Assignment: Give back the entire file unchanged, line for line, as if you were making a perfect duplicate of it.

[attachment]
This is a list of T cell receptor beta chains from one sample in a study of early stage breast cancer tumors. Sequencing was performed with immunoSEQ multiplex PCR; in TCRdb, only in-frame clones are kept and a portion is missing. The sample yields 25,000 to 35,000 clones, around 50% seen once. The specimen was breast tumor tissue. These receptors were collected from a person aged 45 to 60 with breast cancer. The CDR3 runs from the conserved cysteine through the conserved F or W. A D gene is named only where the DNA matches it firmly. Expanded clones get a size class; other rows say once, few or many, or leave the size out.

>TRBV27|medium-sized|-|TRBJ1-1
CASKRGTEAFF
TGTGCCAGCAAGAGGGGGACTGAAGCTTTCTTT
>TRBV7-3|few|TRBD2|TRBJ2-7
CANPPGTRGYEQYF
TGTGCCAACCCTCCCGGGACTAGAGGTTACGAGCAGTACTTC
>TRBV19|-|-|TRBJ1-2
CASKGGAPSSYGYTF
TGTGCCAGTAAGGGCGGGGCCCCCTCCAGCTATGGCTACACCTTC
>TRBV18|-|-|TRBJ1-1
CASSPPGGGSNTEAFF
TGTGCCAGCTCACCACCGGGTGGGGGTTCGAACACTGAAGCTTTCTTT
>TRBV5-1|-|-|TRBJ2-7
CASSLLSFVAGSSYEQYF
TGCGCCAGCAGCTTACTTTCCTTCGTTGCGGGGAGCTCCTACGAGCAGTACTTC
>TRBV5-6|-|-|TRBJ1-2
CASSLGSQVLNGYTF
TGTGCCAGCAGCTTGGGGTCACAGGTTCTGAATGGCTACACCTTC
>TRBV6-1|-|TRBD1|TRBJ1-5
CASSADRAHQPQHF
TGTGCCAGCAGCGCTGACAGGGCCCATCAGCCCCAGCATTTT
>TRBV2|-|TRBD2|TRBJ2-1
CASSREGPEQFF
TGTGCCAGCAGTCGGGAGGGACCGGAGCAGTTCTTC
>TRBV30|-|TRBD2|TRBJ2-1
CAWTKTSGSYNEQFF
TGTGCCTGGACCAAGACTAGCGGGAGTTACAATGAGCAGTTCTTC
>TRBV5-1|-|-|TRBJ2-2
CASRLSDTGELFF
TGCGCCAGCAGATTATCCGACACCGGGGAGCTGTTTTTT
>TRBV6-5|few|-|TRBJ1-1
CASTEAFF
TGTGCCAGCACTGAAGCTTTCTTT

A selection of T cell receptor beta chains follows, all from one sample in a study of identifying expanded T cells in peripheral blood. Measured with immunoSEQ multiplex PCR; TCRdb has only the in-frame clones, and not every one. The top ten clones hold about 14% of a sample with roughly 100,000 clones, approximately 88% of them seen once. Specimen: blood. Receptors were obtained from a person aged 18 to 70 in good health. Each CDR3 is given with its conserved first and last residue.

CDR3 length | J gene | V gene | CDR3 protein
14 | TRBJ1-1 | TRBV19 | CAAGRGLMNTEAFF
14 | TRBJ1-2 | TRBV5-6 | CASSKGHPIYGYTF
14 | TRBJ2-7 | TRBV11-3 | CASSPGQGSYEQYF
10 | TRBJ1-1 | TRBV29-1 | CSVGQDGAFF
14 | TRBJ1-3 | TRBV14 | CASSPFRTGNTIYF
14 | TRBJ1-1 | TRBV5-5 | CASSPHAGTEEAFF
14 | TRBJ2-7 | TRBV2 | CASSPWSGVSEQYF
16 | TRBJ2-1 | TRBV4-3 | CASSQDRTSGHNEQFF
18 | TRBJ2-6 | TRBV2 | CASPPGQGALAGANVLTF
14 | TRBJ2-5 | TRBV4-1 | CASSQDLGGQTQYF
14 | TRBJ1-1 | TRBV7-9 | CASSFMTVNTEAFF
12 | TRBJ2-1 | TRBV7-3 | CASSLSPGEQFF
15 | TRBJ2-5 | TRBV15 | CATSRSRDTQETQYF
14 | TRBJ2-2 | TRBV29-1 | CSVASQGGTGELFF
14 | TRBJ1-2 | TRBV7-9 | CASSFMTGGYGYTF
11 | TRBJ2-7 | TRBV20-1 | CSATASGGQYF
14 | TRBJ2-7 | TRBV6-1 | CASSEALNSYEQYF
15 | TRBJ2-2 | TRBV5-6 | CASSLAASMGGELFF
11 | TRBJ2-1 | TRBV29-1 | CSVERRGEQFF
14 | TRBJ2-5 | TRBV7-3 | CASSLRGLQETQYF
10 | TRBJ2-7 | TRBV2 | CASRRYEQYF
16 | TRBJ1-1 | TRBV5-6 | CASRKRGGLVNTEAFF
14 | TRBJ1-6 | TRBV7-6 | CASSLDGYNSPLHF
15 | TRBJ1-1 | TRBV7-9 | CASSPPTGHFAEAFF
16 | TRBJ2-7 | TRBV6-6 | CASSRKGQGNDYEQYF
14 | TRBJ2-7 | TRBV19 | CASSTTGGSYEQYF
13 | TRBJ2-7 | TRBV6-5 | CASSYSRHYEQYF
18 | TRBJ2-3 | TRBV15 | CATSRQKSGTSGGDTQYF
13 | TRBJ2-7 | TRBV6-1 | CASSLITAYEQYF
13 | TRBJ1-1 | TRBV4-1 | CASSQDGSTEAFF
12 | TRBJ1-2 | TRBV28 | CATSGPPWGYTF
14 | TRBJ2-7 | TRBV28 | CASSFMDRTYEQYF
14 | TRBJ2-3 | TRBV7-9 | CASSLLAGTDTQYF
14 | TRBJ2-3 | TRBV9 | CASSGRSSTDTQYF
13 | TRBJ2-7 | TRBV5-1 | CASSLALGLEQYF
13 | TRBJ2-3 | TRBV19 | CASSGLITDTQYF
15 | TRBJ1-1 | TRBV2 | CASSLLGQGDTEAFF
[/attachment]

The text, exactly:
This is a list of T cell receptor beta chains from one sample in a study of early stage breast cancer tumors. Sequencing was performed with immunoSEQ multiplex PCR; in TCRdb, only in-frame clones are kept and a portion is missing. The sample yields 25,000 to 35,000 clones, around 50% seen once. The specimen was breast tumor tissue. These receptors were collected from a person aged 45 to 60 with breast cancer. The CDR3 runs from the conserved cysteine through the conserved F or W. A D gene is named only where the DNA matches it firmly. Expanded clones get a size class; other rows say once, few or many, or leave the size out.

>TRBV27|medium-sized|-|TRBJ1-1
CASKRGTEAFF
TGTGCCAGCAAGAGGGGGACTGAAGCTTTCTTT
>TRBV7-3|few|TRBD2|TRBJ2-7
CANPPGTRGYEQYF
TGTGCCAACCCTCCCGGGACTAGAGGTTACGAGCAGTACTTC
>TRBV19|-|-|TRBJ1-2
CASKGGAPSSYGYTF
TGTGCCAGTAAGGGCGGGGCCCCCTCCAGCTATGGCTACACCTTC
>TRBV18|-|-|TRBJ1-1
CASSPPGGGSNTEAFF
TGTGCCAGCTCACCACCGGGTGGGGGTTCGAACACTGAAGCTTTCTTT
>TRBV5-1|-|-|TRBJ2-7
CASSLLSFVAGSSYEQYF
TGCGCCAGCAGCTTACTTTCCTTCGTTGCGGGGAGCTCCTACGAGCAGTACTTC
>TRBV5-6|-|-|TRBJ1-2
CASSLGSQVLNGYTF
TGTGCCAGCAGCTTGGGGTCACAGGTTCTGAATGGCTACACCTTC
>TRBV6-1|-|TRBD1|TRBJ1-5
CASSADRAHQPQHF
TGTGCCAGCAGCGCTGACAGGGCCCATCAGCCCCAGCATTTT
>TRBV2|-|TRBD2|TRBJ2-1
CASSREGPEQFF
TGTGCCAGCAGTCGGGAGGGACCGGAGCAGTTCTTC
>TRBV30|-|TRBD2|TRBJ2-1
CAWTKTSGSYNEQFF
TGTGCCTGGACCAAGACTAGCGGGAGTTACAATGAGCAGTTCTTC
>TRBV5-1|-|-|TRBJ2-2
CASRLSDTGELFF
TGCGCCAGCAGATTATCCGACACCGGGGAGCTGTTTTTT
>TRBV6-5|few|-|TRBJ1-1
CASTEAFF
TGTGCCAGCACTGAAGCTTTCTTT

A selection of T cell receptor beta chains follows, all from one sample in a study of identifying expanded T cells in peripheral blood. Measured with immunoSEQ multiplex PCR; TCRdb has only the in-frame clones, and not every one. The top ten clones hold about 14% of a sample with roughly 100,000 clones, approximately 88% of them seen once. Specimen: blood. Receptors were obtained from a person aged 18 to 70 in good health. Each CDR3 is given with its conserved first and last residue.

CDR3 length | J gene | V gene | CDR3 protein
14 | TRBJ1-1 | TRBV19 | CAAGRGLMNTEAFF
14 | TRBJ1-2 | TRBV5-6 | CASSKGHPIYGYTF
14 | TRBJ2-7 | TRBV11-3 | CASSPGQGSYEQYF
10 | TRBJ1-1 | TRBV29-1 | CSVGQDGAFF
14 | TRBJ1-3 | TRBV14 | CASSPFRTGNTIYF
14 | TRBJ1-1 | TRBV5-5 | CASSPHAGTEEAFF
14 | TRBJ2-7 | TRBV2 | CASSPWSGVSEQYF
16 | TRBJ2-1 | TRBV4-3 | CASSQDRTSGHNEQFF
18 | TRBJ2-6 | TRBV2 | CASPPGQGALAGANVLTF
14 | TRBJ2-5 | TRBV4-1 | CASSQDLGGQTQYF
14 | TRBJ1-1 | TRBV7-9 | CASSFMTVNTEAFF
12 | TRBJ2-1 | TRBV7-3 | CASSLSPGEQFF
15 | TRBJ2-5 | TRBV15 | CATSRSRDTQETQYF
14 | TRBJ2-2 | TRBV29-1 | CSVASQGGTGELFF
14 | TRBJ1-2 | TRBV7-9 | CASSFMTGGYGYTF
11 | TRBJ2-7 | TRBV20-1 | CSATASGGQYF
14 | TRBJ2-7 | TRBV6-1 | CASSEALNSYEQYF
15 | TRBJ2-2 | TRBV5-6 | CASSLAASMGGELFF
11 | TRBJ2-1 | TRBV29-1 | CSVERRGEQFF
14 | TRBJ2-5 | TRBV7-3 | CASSLRGLQETQYF
10 | TRBJ2-7 | TRBV2 | CASRRYEQYF
16 | TRBJ1-1 | TRBV5-6 | CASRKRGGLVNTEAFF
14 | TRBJ1-6 | TRBV7-6 | CASSLDGYNSPLHF
15 | TRBJ1-1 | TRBV7-9 | CASSPPTGHFAEAFF
16 | TRBJ2-7 | TRBV6-6 | CASSRKGQGNDYEQYF
14 | TRBJ2-7 | TRBV19 | CASSTTGGSYEQYF
13 | TRBJ2-7 | TRBV6-5 | CASSYSRHYEQYF
18 | TRBJ2-3 | TRBV15 | CATSRQKSGTSGGDTQYF
13 | TRBJ2-7 | TRBV6-1 | CASSLITAYEQYF
13 | TRBJ1-1 | TRBV4-1 | CASSQDGSTEAFF
12 | TRBJ1-2 | TRBV28 | CATSGPPWGYTF
14 | TRBJ2-7 | TRBV28 | CASSFMDRTYEQYF
14 | TRBJ2-3 | TRBV7-9 | CASSLLAGTDTQYF
14 | TRBJ2-3 | TRBV9 | CASSGRSSTDTQYF
13 | TRBJ2-7 | TRBV5-1 | CASSLALGLEQYF
13 | TRBJ2-3 | TRBV19 | CASSGLITDTQYF
15 | TRBJ1-1 | TRBV2 | CASSLLGQGDTEAFF